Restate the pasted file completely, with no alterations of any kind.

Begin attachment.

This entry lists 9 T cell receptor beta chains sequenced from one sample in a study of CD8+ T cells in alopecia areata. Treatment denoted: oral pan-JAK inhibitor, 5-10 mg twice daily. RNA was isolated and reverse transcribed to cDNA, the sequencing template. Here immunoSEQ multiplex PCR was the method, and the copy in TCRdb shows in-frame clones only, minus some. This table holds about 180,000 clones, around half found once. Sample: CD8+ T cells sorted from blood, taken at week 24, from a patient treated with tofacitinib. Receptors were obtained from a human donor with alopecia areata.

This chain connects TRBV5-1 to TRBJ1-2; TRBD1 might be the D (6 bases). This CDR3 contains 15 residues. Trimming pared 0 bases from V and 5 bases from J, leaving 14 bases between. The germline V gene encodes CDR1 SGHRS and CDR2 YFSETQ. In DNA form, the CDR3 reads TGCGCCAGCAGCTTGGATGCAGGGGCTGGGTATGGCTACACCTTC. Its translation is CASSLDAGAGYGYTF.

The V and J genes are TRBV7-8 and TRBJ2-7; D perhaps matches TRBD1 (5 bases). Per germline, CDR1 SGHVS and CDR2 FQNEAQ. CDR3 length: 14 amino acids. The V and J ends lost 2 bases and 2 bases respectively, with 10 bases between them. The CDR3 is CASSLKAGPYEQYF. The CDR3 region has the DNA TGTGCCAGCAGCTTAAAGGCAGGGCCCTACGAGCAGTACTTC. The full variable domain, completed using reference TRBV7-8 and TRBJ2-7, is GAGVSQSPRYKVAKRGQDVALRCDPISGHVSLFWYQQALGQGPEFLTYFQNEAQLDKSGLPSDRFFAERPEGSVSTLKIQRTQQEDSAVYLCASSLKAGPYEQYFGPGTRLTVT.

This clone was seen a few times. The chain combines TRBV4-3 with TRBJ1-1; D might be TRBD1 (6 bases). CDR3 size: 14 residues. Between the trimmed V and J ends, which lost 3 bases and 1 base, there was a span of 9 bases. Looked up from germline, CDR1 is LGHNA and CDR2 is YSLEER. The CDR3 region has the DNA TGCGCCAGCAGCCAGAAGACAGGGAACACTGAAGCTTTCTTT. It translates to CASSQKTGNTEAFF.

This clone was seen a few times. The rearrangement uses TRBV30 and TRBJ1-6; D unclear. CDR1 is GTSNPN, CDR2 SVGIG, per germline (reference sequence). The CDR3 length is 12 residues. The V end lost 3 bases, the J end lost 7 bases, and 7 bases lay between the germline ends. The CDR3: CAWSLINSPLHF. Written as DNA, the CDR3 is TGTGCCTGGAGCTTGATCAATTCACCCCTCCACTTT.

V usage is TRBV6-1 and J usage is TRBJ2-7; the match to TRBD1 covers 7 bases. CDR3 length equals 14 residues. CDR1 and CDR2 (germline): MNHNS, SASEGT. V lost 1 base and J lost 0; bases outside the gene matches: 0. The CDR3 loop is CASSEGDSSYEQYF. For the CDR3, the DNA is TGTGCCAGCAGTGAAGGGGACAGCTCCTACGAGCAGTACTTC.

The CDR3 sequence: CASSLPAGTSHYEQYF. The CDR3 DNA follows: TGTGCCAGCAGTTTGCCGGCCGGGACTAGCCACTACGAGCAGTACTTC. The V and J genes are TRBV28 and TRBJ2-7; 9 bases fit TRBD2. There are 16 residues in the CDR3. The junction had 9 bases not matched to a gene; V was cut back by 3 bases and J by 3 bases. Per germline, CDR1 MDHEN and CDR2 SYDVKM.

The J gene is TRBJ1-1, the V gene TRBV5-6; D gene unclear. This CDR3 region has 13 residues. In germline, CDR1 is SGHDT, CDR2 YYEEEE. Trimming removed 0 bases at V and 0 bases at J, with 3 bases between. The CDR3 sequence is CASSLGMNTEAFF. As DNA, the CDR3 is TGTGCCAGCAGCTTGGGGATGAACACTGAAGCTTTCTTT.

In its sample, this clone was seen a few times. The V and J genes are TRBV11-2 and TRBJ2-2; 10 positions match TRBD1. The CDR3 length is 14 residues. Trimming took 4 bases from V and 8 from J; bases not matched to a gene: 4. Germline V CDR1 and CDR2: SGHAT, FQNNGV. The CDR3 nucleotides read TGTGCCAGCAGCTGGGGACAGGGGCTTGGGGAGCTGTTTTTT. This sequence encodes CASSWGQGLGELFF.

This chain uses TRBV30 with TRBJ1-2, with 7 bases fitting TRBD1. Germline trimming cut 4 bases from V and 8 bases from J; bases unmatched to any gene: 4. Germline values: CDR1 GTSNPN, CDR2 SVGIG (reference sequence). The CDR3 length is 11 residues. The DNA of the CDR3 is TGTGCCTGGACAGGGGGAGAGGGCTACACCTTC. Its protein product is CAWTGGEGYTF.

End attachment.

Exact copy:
This entry lists 9 T cell receptor beta chains sequenced from one sample in a study of CD8+ T cells in alopecia areata. Treatment denoted: oral pan-JAK inhibitor, 5-10 mg twice daily. RNA was isolated and reverse transcribed to cDNA, the sequencing template. Here immunoSEQ multiplex PCR was the method, and the copy in TCRdb shows in-frame clones only, minus some. This table holds about 180,000 clones, around half found once. Sample: CD8+ T cells sorted from blood, taken at week 24, from a patient treated with tofacitinib. Receptors were obtained from a human donor with alopecia areata.

This chain connects TRBV5-1 to TRBJ1-2; TRBD1 might be the D (6 bases). This CDR3 contains 15 residues. Trimming pared 0 bases from V and 5 bases from J, leaving 14 bases between. The germline V gene encodes CDR1 SGHRS and CDR2 YFSETQ. In DNA form, the CDR3 reads TGCGCCAGCAGCTTGGATGCAGGGGCTGGGTATGGCTACACCTTC. Its translation is CASSLDAGAGYGYTF.

The V and J genes are TRBV7-8 and TRBJ2-7; D perhaps matches TRBD1 (5 bases). Per germline, CDR1 SGHVS and CDR2 FQNEAQ. CDR3 length: 14 amino acids. The V and J ends lost 2 bases and 2 bases respectively, with 10 bases between them. The CDR3 is CASSLKAGPYEQYF. The CDR3 region has the DNA TGTGCCAGCAGCTTAAAGGCAGGGCCCTACGAGCAGTACTTC. The full variable domain, completed using reference TRBV7-8 and TRBJ2-7, is GAGVSQSPRYKVAKRGQDVALRCDPISGHVSLFWYQQALGQGPEFLTYFQNEAQLDKSGLPSDRFFAERPEGSVSTLKIQRTQQEDSAVYLCASSLKAGPYEQYFGPGTRLTVT.

This clone was seen a few times. The chain combines TRBV4-3 with TRBJ1-1; D might be TRBD1 (6 bases). CDR3 size: 14 residues. Between the trimmed V and J ends, which lost 3 bases and 1 base, there was a span of 9 bases. Looked up from germline, CDR1 is LGHNA and CDR2 is YSLEER. The CDR3 region has the DNA TGCGCCAGCAGCCAGAAGACAGGGAACACTGAAGCTTTCTTT. It translates to CASSQKTGNTEAFF.

This clone was seen a few times. The rearrangement uses TRBV30 and TRBJ1-6; D unclear. CDR1 is GTSNPN, CDR2 SVGIG, per germline (reference sequence). The CDR3 length is 12 residues. The V end lost 3 bases, the J end lost 7 bases, and 7 bases lay between the germline ends. The CDR3: CAWSLINSPLHF. Written as DNA, the CDR3 is TGTGCCTGGAGCTTGATCAATTCACCCCTCCACTTT.

V usage is TRBV6-1 and J usage is TRBJ2-7; the match to TRBD1 covers 7 bases. CDR3 length equals 14 residues. CDR1 and CDR2 (germline): MNHNS, SASEGT. V lost 1 base and J lost 0; bases outside the gene matches: 0. The CDR3 loop is CASSEGDSSYEQYF. For the CDR3, the DNA is TGTGCCAGCAGTGAAGGGGACAGCTCCTACGAGCAGTACTTC.

The CDR3 sequence: CASSLPAGTSHYEQYF. The CDR3 DNA follows: TGTGCCAGCAGTTTGCCGGCCGGGACTAGCCACTACGAGCAGTACTTC. The V and J genes are TRBV28 and TRBJ2-7; 9 bases fit TRBD2. There are 16 residues in the CDR3. The junction had 9 bases not matched to a gene; V was cut back by 3 bases and J by 3 bases. Per germline, CDR1 MDHEN and CDR2 SYDVKM.

The J gene is TRBJ1-1, the V gene TRBV5-6; D gene unclear. This CDR3 region has 13 residues. In germline, CDR1 is SGHDT, CDR2 YYEEEE. Trimming removed 0 bases at V and 0 bases at J, with 3 bases between. The CDR3 sequence is CASSLGMNTEAFF. As DNA, the CDR3 is TGTGCCAGCAGCTTGGGGATGAACACTGAAGCTTTCTTT.

In its sample, this clone was seen a few times. The V and J genes are TRBV11-2 and TRBJ2-2; 10 positions match TRBD1. The CDR3 length is 14 residues. Trimming took 4 bases from V and 8 from J; bases not matched to a gene: 4. Germline V CDR1 and CDR2: SGHAT, FQNNGV. The CDR3 nucleotides read TGTGCCAGCAGCTGGGGACAGGGGCTTGGGGAGCTGTTTTTT. This sequence encodes CASSWGQGLGELFF.

This chain uses TRBV30 with TRBJ1-2, with 7 bases fitting TRBD1. Germline trimming cut 4 bases from V and 8 bases from J; bases unmatched to any gene: 4. Germline values: CDR1 GTSNPN, CDR2 SVGIG (reference sequence). The CDR3 length is 11 residues. The DNA of the CDR3 is TGTGCCTGGACAGGGGGAGAGGGCTACACCTTC. Its protein product is CAWTGGEGYTF.